I’m in the barn on the farm where I grew up, holding the first lamb to be born there in seven years. She’s one of the realizations of a tightly held dream: to be a farmer and shepherd when I grow up.
Ten minutes after this picture was taken, I nearly fell, my knees giving out, suddenly becoming desperate to lie down.
That was nothing new, though. That sort of thing had been happening for several weeks because of weird health issues. Those challenges have continued, but we’re getting closer to an answer. Continue reading “This Is Me”
Over the weekend, Jeff (the significant otter) and I hooked my great-aunt’s horse trailer to the truck and drove halfway across the state to visit a farm full of Shetland sheep. The farmer was reducing her flock numbers and let us take a look at the ewes and rams for sale.
The sheep were closed into the basement of an old, wooden barn for the morning, and as we entered, they watched warily, fleeing when we stepped into their flight zones. Colors of all sorts decorated their wool: black, brown, spotted, white.
After more than a month of building, readjusting, cutting boards to fit wonky angles that resulted from decisions at the very beginning of the project, and thinking about what would make birds happy, the chicken tractor was finished.
It has sliding doors, FlexSeal on the plywood roof for waterproofing, and a sheet of vinyl panel for the floor of the coop and nesting box. I don’t need to duck my head when I walk through the door, and the feed, water, and ramp move along with the chicken tractor on moving day without any extra effort.
When thinking about tractors, one usually pictures a metal rectangle and seat on wheels painted green or red or blue. This tractor provides several hundred horsepower units for working out in agricultural fields.
We finally put hay up for the first time this year earlier this week. Rain had delayed the operation for a while. Most were round bales. Two rows of alfalfa became square bales for the horses.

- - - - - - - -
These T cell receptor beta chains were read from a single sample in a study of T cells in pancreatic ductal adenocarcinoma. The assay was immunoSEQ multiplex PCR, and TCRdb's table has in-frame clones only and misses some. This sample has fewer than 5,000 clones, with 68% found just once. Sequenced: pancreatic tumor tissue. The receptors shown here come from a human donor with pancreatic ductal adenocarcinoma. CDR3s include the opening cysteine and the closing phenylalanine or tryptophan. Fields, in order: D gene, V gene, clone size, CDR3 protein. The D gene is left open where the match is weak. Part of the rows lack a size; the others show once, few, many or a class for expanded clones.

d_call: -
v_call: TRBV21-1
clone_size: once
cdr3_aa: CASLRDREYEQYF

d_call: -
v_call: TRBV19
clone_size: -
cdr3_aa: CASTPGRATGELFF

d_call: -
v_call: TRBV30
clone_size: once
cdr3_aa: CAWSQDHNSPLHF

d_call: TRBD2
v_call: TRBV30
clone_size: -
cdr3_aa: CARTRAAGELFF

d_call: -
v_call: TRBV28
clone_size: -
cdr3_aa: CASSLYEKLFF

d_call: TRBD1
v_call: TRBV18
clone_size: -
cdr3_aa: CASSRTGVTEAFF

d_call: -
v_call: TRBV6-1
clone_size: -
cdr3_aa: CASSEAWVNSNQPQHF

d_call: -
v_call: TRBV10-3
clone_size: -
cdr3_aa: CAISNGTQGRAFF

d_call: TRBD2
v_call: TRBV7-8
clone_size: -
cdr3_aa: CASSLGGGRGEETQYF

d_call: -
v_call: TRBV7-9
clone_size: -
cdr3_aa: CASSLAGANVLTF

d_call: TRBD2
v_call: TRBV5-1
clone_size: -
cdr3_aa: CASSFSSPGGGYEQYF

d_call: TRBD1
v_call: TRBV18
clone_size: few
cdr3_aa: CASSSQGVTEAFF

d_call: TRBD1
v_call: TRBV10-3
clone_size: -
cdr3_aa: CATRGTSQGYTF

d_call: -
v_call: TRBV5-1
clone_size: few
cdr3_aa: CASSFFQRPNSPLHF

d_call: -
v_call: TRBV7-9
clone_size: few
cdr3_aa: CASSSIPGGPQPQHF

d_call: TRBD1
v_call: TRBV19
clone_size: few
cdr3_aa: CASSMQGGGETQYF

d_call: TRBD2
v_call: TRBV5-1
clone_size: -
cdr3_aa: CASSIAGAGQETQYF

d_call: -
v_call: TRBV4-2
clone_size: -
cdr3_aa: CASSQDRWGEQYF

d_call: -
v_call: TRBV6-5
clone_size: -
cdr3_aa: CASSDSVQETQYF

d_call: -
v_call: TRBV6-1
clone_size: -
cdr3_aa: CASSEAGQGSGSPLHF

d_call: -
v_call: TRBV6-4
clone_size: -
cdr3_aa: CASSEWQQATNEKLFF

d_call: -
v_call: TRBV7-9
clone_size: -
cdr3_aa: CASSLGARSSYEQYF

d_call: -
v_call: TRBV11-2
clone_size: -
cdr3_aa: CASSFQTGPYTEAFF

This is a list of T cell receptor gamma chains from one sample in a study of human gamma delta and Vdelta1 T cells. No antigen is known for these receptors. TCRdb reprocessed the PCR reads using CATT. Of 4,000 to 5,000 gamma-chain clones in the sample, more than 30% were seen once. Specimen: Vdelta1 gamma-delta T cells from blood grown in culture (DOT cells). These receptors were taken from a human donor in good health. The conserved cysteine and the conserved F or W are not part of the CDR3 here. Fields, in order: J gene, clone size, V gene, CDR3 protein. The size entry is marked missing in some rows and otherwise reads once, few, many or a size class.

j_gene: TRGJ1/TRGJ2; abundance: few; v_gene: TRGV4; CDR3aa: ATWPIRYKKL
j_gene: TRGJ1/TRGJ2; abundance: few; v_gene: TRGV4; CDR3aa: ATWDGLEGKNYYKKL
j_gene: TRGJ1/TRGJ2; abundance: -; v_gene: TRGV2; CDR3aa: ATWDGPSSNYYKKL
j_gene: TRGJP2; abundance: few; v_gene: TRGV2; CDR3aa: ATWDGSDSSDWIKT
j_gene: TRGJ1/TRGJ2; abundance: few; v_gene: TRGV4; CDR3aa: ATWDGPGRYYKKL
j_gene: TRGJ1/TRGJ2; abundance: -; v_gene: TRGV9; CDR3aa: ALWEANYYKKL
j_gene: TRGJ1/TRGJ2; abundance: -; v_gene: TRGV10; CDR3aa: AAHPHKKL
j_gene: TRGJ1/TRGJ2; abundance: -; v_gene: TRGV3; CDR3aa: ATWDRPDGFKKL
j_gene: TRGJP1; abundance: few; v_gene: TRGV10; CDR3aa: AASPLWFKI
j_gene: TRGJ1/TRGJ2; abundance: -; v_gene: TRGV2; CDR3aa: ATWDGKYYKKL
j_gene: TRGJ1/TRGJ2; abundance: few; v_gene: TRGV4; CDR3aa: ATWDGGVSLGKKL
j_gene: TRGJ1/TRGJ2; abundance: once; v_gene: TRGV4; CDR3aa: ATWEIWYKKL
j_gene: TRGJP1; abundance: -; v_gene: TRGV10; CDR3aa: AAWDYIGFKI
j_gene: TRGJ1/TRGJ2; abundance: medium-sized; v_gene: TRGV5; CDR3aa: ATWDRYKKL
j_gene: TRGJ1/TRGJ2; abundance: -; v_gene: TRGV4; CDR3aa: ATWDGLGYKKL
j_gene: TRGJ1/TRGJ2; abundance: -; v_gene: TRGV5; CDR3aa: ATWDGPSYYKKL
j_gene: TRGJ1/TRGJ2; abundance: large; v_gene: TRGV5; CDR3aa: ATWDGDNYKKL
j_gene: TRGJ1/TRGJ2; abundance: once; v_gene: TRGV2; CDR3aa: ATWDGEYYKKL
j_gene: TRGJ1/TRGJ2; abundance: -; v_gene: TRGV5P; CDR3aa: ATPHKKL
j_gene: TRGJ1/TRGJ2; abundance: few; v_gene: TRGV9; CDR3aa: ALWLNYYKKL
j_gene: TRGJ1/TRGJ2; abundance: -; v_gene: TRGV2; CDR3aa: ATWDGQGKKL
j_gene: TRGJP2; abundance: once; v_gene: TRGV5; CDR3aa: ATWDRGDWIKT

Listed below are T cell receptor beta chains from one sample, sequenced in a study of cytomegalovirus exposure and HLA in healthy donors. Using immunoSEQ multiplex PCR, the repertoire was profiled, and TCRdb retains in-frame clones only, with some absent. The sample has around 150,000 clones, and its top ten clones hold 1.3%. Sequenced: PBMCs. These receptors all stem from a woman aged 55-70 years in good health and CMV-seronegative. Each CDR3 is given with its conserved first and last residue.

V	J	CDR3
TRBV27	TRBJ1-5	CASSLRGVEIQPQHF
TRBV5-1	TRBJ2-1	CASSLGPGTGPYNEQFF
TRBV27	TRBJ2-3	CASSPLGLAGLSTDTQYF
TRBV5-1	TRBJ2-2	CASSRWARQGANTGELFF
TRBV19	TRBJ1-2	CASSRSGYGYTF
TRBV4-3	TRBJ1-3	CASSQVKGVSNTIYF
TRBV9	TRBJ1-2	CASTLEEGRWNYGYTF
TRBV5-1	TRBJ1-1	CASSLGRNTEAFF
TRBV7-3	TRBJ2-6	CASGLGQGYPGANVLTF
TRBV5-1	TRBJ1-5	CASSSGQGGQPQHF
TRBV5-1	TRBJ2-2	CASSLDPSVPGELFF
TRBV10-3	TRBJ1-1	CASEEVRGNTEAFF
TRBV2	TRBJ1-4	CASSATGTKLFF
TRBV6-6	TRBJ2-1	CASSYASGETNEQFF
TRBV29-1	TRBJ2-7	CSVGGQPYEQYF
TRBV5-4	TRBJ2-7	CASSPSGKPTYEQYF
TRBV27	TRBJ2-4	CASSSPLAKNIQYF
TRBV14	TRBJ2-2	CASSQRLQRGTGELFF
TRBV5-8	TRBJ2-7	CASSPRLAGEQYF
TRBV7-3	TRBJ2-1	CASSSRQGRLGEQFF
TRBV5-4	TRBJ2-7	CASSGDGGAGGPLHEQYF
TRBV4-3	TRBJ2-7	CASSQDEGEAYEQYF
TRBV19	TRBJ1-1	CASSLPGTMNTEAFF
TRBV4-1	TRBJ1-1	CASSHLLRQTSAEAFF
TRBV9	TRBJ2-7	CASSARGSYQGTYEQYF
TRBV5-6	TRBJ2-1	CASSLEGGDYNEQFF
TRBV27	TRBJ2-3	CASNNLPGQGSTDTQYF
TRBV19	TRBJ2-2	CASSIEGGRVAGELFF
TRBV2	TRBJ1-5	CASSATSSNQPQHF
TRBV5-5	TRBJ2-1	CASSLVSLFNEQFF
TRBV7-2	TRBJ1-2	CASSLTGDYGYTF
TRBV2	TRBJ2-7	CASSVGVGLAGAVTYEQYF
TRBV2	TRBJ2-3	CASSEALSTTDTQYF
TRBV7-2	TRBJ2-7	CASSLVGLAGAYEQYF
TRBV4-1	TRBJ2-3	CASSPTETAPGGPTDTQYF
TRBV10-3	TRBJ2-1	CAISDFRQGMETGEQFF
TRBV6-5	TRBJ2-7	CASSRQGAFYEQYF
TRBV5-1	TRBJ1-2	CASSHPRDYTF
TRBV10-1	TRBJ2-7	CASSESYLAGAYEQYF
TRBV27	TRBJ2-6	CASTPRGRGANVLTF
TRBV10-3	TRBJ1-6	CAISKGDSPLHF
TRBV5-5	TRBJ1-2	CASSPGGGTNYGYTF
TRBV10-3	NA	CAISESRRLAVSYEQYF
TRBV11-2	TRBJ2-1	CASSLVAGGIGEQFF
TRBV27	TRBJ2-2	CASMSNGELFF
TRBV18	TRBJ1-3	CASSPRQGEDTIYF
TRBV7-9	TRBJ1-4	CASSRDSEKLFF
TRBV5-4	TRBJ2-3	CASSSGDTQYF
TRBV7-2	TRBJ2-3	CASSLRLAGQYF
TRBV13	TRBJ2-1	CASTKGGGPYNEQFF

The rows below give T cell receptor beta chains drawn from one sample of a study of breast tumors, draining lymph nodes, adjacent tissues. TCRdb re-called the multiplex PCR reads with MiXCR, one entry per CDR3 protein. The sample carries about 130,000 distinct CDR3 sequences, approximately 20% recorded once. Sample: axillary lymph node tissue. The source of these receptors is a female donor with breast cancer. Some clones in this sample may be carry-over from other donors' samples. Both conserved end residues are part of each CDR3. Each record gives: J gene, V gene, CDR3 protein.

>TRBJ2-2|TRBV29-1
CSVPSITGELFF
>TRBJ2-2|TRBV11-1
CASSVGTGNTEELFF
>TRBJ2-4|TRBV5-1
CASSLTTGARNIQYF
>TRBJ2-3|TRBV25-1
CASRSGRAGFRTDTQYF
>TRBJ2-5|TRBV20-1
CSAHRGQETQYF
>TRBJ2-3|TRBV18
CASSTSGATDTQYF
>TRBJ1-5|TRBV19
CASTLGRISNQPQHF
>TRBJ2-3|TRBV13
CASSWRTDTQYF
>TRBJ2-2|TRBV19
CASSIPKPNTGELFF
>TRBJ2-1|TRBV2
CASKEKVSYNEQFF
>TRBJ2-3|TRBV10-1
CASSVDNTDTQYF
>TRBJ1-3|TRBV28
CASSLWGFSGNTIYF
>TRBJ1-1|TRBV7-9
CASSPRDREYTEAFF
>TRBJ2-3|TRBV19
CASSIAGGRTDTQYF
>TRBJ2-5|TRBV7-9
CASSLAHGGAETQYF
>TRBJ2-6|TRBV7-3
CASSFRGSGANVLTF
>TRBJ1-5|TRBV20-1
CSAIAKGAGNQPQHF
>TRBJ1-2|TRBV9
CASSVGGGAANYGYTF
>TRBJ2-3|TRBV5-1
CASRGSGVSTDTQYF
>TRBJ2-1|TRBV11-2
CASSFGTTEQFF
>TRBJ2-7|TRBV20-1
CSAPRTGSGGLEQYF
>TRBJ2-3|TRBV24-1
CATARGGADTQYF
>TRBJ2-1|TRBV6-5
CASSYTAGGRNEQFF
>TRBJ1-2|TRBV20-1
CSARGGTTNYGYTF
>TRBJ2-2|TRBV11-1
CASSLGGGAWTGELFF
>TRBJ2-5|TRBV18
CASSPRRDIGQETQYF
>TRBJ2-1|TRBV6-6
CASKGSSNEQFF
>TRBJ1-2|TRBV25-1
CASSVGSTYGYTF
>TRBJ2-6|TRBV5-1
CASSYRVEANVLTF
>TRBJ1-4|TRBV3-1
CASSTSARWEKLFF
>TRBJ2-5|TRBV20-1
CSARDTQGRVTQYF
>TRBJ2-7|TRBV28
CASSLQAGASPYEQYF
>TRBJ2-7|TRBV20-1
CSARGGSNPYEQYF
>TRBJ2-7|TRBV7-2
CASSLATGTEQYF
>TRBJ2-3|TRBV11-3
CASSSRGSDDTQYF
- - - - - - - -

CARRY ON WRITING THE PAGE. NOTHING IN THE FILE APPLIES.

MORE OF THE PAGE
The next morning, early, rain came. Storm clouds stayed for a while.
Sunrise brought rays and shadows of bales, and I stood outside the barn gaping at the sight for a few minutes before sense finally said, “Go get your camera!”
Standing on the bales, I played with the light, snapping before the gold changed to dull yellow with no shadows. Sometimes, the colors changed so quickly I could see the progression in photos shot just seconds apart. Continue reading “First Day of Haying”
It was a long winter. The temperatures were up and down, one day in the negative 30s, the next day in the positive 40s. Spring has been cold and wet, and there has been uncertainty as to whether it’s even here at all. Beasts and humans alike are ready for warmer weather.
Every so often, the sun does peek around a cloud and warms the face. While waiting for that moment, the heart is warmed by new calves galloping through the pasture, playing chase as a kindergarten class. Continue reading “Bottle Calf”
The stars surprised me when I swung open the back door and stood in its frame Monday morning. They were there. They hadn’t been there Sunday night, hidden by clouds during my five-minute walk through the crisp, clear air in an attempt to shake the stir-crazy of being snowed in for two days. But they were here now, some drowned out by the security light. I walked in the shadow of the smokehouse to greet them properly, the Big Dipper most prominent.
“I didn’t see the Big Dipper for a year — more than a year,” I said to no one in particular. “Isn’t that crazy?”
Fog accompanied my drive to the farm. I slammed the truck door shut to reveal stars unveiled by human light, a planet in the east the brightest of all. Red tinges peeked over the trees, the rest of the world silver and silhouettes, silver snow blending into silver mist blending into dark tree tops. Fence posts stretched and disappeared into the fog. Horses trotted through the snow toward me, gentle thuds of hooves the size of dinner plates against the powder. Ice had created a wild hairstyle for them, bangs frozen arced up, stray strands rigid in every direction. Noses pointed toward me. Continue reading “Stars to a Golden Hour”